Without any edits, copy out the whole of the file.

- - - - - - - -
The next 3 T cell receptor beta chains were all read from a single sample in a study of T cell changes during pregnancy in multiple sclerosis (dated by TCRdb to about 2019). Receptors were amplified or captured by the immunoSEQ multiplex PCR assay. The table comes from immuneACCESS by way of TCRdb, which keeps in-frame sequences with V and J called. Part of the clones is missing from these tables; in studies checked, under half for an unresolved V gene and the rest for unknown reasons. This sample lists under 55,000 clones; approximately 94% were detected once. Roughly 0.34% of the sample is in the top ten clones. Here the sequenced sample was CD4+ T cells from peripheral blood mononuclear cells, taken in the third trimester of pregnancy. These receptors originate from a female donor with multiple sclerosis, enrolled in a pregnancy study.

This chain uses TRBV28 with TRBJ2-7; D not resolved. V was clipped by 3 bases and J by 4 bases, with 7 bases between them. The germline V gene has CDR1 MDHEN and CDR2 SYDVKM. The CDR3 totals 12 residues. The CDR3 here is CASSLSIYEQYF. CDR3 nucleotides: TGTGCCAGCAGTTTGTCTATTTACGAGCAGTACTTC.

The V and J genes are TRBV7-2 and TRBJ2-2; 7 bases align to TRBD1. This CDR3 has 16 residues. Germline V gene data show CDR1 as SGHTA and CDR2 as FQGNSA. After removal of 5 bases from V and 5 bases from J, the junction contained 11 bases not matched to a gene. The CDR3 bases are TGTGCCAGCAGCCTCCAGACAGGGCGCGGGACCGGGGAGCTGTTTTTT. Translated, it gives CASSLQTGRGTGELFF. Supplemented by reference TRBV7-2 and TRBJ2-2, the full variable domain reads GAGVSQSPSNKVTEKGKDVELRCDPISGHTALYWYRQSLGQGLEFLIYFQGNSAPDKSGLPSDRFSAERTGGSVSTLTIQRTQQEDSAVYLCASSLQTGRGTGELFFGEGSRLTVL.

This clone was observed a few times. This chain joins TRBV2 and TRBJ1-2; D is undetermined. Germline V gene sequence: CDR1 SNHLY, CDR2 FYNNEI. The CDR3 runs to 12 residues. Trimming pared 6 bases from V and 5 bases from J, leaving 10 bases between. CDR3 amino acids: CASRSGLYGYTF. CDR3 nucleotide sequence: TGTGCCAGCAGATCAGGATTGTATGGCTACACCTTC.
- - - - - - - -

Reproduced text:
The next 3 T cell receptor beta chains were all read from a single sample in a study of T cell changes during pregnancy in multiple sclerosis (dated by TCRdb to about 2019). Receptors were amplified or captured by the immunoSEQ multiplex PCR assay. The table comes from immuneACCESS by way of TCRdb, which keeps in-frame sequences with V and J called. Part of the clones is missing from these tables; in studies checked, under half for an unresolved V gene and the rest for unknown reasons. This sample lists under 55,000 clones; approximately 94% were detected once. Roughly 0.34% of the sample is in the top ten clones. Here the sequenced sample was CD4+ T cells from peripheral blood mononuclear cells, taken in the third trimester of pregnancy. These receptors originate from a female donor with multiple sclerosis, enrolled in a pregnancy study.

This chain uses TRBV28 with TRBJ2-7; D not resolved. V was clipped by 3 bases and J by 4 bases, with 7 bases between them. The germline V gene has CDR1 MDHEN and CDR2 SYDVKM. The CDR3 totals 12 residues. The CDR3 here is CASSLSIYEQYF. CDR3 nucleotides: TGTGCCAGCAGTTTGTCTATTTACGAGCAGTACTTC.

The V and J genes are TRBV7-2 and TRBJ2-2; 7 bases align to TRBD1. This CDR3 has 16 residues. Germline V gene data show CDR1 as SGHTA and CDR2 as FQGNSA. After removal of 5 bases from V and 5 bases from J, the junction contained 11 bases not matched to a gene. The CDR3 bases are TGTGCCAGCAGCCTCCAGACAGGGCGCGGGACCGGGGAGCTGTTTTTT. Translated, it gives CASSLQTGRGTGELFF. Supplemented by reference TRBV7-2 and TRBJ2-2, the full variable domain reads GAGVSQSPSNKVTEKGKDVELRCDPISGHTALYWYRQSLGQGLEFLIYFQGNSAPDKSGLPSDRFSAERTGGSVSTLTIQRTQQEDSAVYLCASSLQTGRGTGELFFGEGSRLTVL.

This clone was observed a few times. This chain joins TRBV2 and TRBJ1-2; D is undetermined. Germline V gene sequence: CDR1 SNHLY, CDR2 FYNNEI. The CDR3 runs to 12 residues. Trimming pared 6 bases from V and 5 bases from J, leaving 10 bases between. CDR3 amino acids: CASRSGLYGYTF. CDR3 nucleotide sequence: TGTGCCAGCAGATCAGGATTGTATGGCTACACCTTC.